Since in pentacene the densitiy of the electronic spin in the triplet state varies significantly across the molecule, the 13C nuclear magnetic moment acts as local probe which provides a handsome tool to either map out the distribution of the electronic spin wavefunction or vice versa to assign the position of the 13C substitution within the molecule.
Figure 3: Fluorescence-excitation spectra form an ensemble of pentacene (C22H14) molecules embedded in p-terphenyl. The satellites numbered 1-5 result from pentacene molecules that contain a single 13C atom. The relative intensity of the satellites is 4:4:8:4:2 and reflects the six symmetry inequivalent carbon positions in pentacene, see inset. The subsatellites numbered A-D result from pentacene molecules that contain two 13C atoms. The intensity scale is valid for the lowest trace the other traces are offset and scaled for clarity.
An example is shown in the top part of fig.4 which compares the zero-field TY - TZ transition between the triplet sublevels of two individual pentacene molecules. The spectrum on the left hand side results from a pentacene molecule that contains exclusively 12C nuclei. The width of the line is caused by the hyperfine interaction of the electronic spin with the 14 hydrogen nuclear magnetic moments of pentacene. The asymmetric lineshape reflects the fact that this interaction is a second-order effect in zero magnetic field. On the right hand side, the same triplet transition is shown for a pentacene molecule that contains one 13C nucleus in the position marked by the dot. The increase of the linewidth with respect to the spectrum on the left hand side is caused by the additional hyperfine interaction with the 13C nuclear magnetic moment.
Figure 4: TY - TZ zero-field triplet transitions for individual pentacence molecules embedded in p-Terphenyl. The left part refers to pentacence molecules without any 13C and the right part to pentacene molecules that contain a single 13C nucleus in the position that is indicated by the black dot.
Another development pushed forward was single-spin spectroscopy in the presence of an external magnetic field. Exploiting the knowledge gained about the 13C substituted pentacene molecules we managed to observe the magnetic-resonance transition of an individual electronic spin that featured a hyperfine splitting owing to the interaction with a single nuclear spin. An example for this work is shown in the lower part of fig.5, which refers to pentacene molecules where 1H has been substituted by 2H in order to reduce the hydrogen hyperfine interaction. The spectra display the TX - TZ transition of an individual pentacene-d14 without any 13C (left) and with a single 13C (right) in the same position as previously. The spectra on the left hand side show a shift and a broadening upon applying an external magnetic field.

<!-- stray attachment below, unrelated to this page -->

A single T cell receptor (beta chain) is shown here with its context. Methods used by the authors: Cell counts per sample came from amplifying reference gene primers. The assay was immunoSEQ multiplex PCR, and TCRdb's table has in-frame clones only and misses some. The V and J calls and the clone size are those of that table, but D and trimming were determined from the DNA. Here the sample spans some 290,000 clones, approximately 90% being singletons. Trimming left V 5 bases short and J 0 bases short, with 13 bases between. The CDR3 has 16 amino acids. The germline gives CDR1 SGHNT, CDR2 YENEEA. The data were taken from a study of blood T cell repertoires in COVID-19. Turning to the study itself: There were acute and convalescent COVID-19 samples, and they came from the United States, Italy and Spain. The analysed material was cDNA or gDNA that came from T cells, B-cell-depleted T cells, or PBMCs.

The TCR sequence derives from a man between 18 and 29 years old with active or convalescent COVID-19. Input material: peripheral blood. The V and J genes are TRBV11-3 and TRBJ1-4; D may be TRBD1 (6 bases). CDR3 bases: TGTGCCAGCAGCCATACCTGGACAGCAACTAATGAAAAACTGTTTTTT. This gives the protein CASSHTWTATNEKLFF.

Figure 5: TX - TZ zero-field triplet transitions of pentacene-d14 in the presence of an external magnetic field. The left pattern refers to pentacence molecules without any 13C and the right part to pentacene molecules that contain a single 13C nucleus in the same position as previously.
The shift corresponds to to the well-known Zeeman effect and the broadening reflects that the hyperfine interaction with the 2H nuclear magnetic moments turns from a second-order to a first-order effect in the presence of a magnetic field. In addition to the shift and the broadening, the spectra on the right hand side show a splitting for non-zero magnetic field which results from the hyperfine interaction of the electronic spin with the 13C nuclear magnetic moment. For the guest/host combination pentacence-d14 in p-Terphenyl-d14 the combination of optical- and magnetic-resonance single-molecule spectroscopy allowed to select a specifically 1H-substituted pentacene molecule and to verify its isotopic composition. This protocol was employed to perform a study of the intersystem crossing rate from the singlet to the triplet manifold as a function of the isotopic composition of pentacene. It was found that the intersystem crossing is modulated by the variation of the energy difference between the electronic states due to changes of the vibrational zero-point energies, i.e. the isotope shift. Changing the mass of the vibrating atoms in the molecule by isotopic substitution results in a significant change of the intersystem crossing rates in a way that is approximately additive for multiple 1H substitutions within the same molecule. The intriguing feature of this study was that it did not require any tedious selective isotopic substitution using sophisticated chemistry because it was carried out on single molecules, whose isotopic composition is by definition unique and pure.